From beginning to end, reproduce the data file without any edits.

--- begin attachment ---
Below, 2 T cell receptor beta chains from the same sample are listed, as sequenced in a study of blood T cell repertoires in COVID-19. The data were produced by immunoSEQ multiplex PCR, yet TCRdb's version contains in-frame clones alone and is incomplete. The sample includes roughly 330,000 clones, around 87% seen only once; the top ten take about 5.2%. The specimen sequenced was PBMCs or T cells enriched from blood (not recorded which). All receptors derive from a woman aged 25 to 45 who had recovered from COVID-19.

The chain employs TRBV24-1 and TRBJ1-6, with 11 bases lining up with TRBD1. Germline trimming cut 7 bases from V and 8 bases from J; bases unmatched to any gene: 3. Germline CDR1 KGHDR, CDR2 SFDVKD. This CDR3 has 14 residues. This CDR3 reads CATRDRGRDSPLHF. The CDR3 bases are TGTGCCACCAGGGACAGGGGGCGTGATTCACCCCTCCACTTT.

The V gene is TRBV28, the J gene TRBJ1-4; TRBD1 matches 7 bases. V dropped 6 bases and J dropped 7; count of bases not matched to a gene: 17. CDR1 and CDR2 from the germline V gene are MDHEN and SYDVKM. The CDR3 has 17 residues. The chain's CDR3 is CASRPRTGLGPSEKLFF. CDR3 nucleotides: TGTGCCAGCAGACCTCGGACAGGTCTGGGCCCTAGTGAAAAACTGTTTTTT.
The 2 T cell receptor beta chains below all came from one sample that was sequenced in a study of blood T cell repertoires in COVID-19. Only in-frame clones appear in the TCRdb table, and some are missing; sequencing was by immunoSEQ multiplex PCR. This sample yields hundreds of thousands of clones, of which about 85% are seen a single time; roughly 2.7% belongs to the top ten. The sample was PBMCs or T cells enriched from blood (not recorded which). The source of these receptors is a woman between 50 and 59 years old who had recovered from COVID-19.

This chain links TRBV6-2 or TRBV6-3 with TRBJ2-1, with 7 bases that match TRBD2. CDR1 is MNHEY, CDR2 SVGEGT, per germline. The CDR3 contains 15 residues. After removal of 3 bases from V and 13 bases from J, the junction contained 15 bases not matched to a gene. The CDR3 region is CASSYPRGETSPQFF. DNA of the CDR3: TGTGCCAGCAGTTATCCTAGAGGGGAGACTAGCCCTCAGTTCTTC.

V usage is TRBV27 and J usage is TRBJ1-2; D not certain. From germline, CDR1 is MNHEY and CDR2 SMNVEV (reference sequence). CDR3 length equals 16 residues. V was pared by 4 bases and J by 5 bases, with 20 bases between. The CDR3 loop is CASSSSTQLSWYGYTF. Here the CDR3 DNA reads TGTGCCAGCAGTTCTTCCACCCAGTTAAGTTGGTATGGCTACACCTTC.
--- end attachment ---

Below, 2 T cell receptor beta chains from the same sample are listed, as sequenced in a study of blood T cell repertoires in COVID-19. The data were produced by immunoSEQ multiplex PCR, yet TCRdb's version contains in-frame clones alone and is incomplete. The sample includes roughly 330,000 clones, around 87% seen only once; the top ten take about 5.2%. The specimen sequenced was PBMCs or T cells enriched from blood (not recorded which). All receptors derive from a woman aged 25 to 45 who had recovered from COVID-19.

The chain employs TRBV24-1 and TRBJ1-6, with 11 bases lining up with TRBD1. Germline trimming cut 7 bases from V and 8 bases from J; bases unmatched to any gene: 3. Germline CDR1 KGHDR, CDR2 SFDVKD. This CDR3 has 14 residues. This CDR3 reads CATRDRGRDSPLHF. The CDR3 bases are TGTGCCACCAGGGACAGGGGGCGTGATTCACCCCTCCACTTT.

The V gene is TRBV28, the J gene TRBJ1-4; TRBD1 matches 7 bases. V dropped 6 bases and J dropped 7; count of bases not matched to a gene: 17. CDR1 and CDR2 from the germline V gene are MDHEN and SYDVKM. The CDR3 has 17 residues. The chain's CDR3 is CASRPRTGLGPSEKLFF. CDR3 nucleotides: TGTGCCAGCAGACCTCGGACAGGTCTGGGCCCTAGTGAAAAACTGTTTTTT.
The 2 T cell receptor beta chains below all came from one sample that was sequenced in a study of blood T cell repertoires in COVID-19. Only in-frame clones appear in the TCRdb table, and some are missing; sequencing was by immunoSEQ multiplex PCR. This sample yields hundreds of thousands of clones, of which about 85% are seen a single time; roughly 2.7% belongs to the top ten. The sample was PBMCs or T cells enriched from blood (not recorded which). The source of these receptors is a woman between 50 and 59 years old who had recovered from COVID-19.

This chain links TRBV6-2 or TRBV6-3 with TRBJ2-1, with 7 bases that match TRBD2. CDR1 is MNHEY, CDR2 SVGEGT, per germline. The CDR3 contains 15 residues. After removal of 3 bases from V and 13 bases from J, the junction contained 15 bases not matched to a gene. The CDR3 region is CASSYPRGETSPQFF. DNA of the CDR3: TGTGCCAGCAGTTATCCTAGAGGGGAGACTAGCCCTCAGTTCTTC.

V usage is TRBV27 and J usage is TRBJ1-2; D not certain. From germline, CDR1 is MNHEY and CDR2 SMNVEV (reference sequence). CDR3 length equals 16 residues. V was pared by 4 bases and J by 5 bases, with 20 bases between. The CDR3 loop is CASSSSTQLSWYGYTF. Here the CDR3 DNA reads TGTGCCAGCAGTTCTTCCACCCAGTTAAGTTGGTATGGCTACACCTTC.